This occurs with people learning martial arts, or yoga all the time. They try to do the forms using the body-language they know, until one day someone shows them there is a new muscle that they'd had the entire time and never used it to its full potential. At that time, the practitioner has to begin learning a new language!
How can we adapt this to neural interfaces? If the neural interface is implanted from birth, we will learn to use it intuitively, like a muscle. Calling someone will not have an image, it will simply be a decision to call someone with exactly the same flair as the decision to pick up a glass of water.
If the neural interface is implanted later, we have to learn to use it. This could be done in the infant style, but it isn't as efficient. We're smarter than that. What companies will do instead is provide common visuals for calling. They might be visual or auditory. They might even be the physical act of mimicking picking up a phone. Anything which allows the brain to have the control needed to make a call is sufficient.
After that, the plasticity of the brain will take over, hopefully aided by a plastic neural interface. The brain will begin developing a new language to communicate, exactly how we transition from total strangers, to friends, and for some, husband and wife. Someone whose initial interface calls for visualizing the phone number or IP address of a person to make a call, will watch it shift to something more organic: perhaps the name of the individual. Eventually it will be the face of the individual. Eventually they will just think about calling the individual, and the neural link will respond.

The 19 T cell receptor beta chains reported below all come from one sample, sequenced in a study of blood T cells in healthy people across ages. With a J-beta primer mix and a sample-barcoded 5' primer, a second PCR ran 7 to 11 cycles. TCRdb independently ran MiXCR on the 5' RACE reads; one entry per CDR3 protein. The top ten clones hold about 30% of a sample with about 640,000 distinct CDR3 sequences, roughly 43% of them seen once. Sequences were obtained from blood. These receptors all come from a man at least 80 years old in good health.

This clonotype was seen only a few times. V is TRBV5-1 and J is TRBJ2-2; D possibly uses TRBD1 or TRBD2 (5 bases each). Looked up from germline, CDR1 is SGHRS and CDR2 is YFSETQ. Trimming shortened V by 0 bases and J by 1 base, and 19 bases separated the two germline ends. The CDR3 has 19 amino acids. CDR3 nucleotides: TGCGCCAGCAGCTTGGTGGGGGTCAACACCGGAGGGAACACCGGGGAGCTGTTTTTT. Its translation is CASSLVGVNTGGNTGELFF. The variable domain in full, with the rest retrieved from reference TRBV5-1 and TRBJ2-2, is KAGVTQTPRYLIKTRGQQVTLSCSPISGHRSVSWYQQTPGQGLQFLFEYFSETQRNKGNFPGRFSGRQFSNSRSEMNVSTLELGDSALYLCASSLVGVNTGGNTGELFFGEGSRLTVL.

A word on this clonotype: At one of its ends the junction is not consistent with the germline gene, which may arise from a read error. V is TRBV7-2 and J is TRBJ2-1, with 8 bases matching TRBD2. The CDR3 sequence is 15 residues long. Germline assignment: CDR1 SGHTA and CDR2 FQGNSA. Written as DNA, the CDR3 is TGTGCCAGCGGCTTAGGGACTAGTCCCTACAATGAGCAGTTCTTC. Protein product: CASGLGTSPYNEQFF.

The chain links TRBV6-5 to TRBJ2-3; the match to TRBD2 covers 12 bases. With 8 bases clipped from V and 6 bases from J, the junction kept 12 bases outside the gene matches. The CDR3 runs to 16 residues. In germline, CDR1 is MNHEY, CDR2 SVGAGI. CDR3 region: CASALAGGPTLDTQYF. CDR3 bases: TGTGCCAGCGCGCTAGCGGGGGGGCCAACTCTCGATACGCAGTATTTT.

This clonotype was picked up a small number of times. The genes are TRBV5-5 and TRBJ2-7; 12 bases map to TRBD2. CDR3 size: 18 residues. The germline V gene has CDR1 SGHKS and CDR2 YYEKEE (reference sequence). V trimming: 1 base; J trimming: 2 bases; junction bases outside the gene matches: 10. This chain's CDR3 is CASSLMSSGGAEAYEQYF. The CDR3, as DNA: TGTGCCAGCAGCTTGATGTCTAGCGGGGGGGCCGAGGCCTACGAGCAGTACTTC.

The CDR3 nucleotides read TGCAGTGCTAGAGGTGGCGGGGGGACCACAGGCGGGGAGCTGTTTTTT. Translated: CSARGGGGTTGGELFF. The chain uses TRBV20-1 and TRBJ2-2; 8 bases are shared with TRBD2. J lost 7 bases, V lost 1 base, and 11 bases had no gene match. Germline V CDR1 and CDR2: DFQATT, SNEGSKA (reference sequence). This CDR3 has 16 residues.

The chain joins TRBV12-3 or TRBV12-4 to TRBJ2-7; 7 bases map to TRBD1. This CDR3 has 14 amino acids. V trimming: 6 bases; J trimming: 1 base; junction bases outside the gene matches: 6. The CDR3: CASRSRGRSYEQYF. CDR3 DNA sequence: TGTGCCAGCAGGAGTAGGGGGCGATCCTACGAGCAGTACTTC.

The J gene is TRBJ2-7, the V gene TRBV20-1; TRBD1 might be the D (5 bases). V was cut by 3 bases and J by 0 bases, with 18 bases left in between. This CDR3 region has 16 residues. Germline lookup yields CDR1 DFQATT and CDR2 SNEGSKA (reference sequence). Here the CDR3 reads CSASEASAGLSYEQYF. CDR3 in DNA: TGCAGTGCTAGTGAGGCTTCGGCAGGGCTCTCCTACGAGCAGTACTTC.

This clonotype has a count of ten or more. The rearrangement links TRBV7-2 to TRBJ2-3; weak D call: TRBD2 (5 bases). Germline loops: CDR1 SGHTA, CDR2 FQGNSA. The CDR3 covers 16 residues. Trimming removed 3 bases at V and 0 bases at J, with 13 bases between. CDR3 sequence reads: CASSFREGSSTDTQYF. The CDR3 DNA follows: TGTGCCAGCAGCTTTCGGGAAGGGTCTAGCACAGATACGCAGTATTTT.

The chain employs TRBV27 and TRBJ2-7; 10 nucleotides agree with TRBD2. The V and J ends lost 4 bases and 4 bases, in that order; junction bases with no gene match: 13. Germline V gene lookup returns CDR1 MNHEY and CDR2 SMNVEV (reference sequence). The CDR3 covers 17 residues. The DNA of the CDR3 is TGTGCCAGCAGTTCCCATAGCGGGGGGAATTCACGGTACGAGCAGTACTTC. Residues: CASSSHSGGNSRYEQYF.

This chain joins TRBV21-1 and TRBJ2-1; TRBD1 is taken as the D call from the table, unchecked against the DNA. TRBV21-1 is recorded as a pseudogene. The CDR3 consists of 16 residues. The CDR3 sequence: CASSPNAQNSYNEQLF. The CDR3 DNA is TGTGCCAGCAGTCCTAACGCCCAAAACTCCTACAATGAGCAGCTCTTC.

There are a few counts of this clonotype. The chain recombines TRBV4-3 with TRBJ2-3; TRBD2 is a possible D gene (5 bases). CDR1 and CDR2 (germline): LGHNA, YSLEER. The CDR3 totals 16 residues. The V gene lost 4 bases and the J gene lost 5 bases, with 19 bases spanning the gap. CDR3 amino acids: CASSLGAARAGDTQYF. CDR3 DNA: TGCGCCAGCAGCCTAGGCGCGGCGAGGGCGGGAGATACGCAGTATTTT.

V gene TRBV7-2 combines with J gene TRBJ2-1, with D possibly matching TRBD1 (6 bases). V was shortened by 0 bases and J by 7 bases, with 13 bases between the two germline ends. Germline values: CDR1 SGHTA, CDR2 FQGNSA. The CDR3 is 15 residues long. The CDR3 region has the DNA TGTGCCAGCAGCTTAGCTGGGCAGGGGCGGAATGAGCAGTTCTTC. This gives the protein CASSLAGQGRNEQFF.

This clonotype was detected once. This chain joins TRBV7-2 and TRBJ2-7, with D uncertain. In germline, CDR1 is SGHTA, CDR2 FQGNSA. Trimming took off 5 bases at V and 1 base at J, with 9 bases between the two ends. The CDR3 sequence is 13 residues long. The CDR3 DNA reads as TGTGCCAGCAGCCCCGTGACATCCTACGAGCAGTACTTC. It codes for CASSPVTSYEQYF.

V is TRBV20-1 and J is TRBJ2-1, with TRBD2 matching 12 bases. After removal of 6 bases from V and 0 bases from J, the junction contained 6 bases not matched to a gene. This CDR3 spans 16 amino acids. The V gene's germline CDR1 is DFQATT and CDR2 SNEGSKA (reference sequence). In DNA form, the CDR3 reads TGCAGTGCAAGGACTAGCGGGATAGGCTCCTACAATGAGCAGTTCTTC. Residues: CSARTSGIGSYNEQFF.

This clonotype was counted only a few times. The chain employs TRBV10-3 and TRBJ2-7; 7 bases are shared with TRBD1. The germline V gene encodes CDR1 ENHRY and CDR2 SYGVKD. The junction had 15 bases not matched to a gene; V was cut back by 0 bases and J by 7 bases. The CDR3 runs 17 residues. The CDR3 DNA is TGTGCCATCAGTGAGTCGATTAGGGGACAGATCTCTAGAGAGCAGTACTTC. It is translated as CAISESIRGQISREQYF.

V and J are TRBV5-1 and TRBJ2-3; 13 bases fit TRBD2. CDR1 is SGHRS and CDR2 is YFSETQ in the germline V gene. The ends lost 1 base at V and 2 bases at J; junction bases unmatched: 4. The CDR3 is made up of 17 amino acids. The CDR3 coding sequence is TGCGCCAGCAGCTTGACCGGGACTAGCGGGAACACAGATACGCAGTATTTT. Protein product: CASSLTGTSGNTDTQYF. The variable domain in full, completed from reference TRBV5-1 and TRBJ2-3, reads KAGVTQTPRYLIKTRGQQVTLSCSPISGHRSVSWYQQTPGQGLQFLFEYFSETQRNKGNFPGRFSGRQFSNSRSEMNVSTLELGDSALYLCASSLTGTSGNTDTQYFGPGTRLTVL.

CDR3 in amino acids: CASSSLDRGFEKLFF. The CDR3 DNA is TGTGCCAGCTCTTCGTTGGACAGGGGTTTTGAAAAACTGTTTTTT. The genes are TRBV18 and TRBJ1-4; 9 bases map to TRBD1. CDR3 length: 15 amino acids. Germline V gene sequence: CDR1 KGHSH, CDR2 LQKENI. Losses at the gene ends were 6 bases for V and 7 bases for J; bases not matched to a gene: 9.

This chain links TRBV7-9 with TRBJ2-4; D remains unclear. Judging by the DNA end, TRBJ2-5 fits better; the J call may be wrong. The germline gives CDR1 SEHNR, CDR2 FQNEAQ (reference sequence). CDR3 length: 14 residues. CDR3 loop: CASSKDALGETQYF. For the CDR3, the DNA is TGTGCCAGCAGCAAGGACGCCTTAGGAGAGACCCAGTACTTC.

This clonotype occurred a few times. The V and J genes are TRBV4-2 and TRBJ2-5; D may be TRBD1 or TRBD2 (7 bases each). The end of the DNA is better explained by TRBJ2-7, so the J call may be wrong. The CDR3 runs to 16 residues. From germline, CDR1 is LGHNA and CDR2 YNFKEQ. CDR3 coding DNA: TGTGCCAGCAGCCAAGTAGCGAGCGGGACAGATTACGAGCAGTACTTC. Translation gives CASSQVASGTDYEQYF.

There will be an interesting phase where it gets hard to explain the visualization you are using. Someone may claim "I picture their face, and it calls for me," but when faced with the puzzler, "if you pictured someone's face right now, without wanting to call them, would it call anyways?" the answer would be a very frustrated "no, it wouldn't, but I have no idea why... it just wouldn't. It knows better." The visual would be only part of the communication... the rest would be in the tiny subtleties the brain develops (the equivalent of the married couple's glance communication).
Note: The more complicated the interface (your 3 element system is nice and simple), the more complicated the training would need to be to gain control quickly. For something very difficult, like a neural link to control a powered exoskeleton, there might actually be schools to teach you how to learn to talk with the implant (similar to physical training classes to teach you to use your muscles again).
Note: such neural interfaces would likely aim to be as plastic as the brain, because its much faster to develop a language between two plastic things than it is to develop it all on the brain side. This has huge positive implications when talking about dealing with viruses and other highly negative aspects of neural interfaces in science fiction.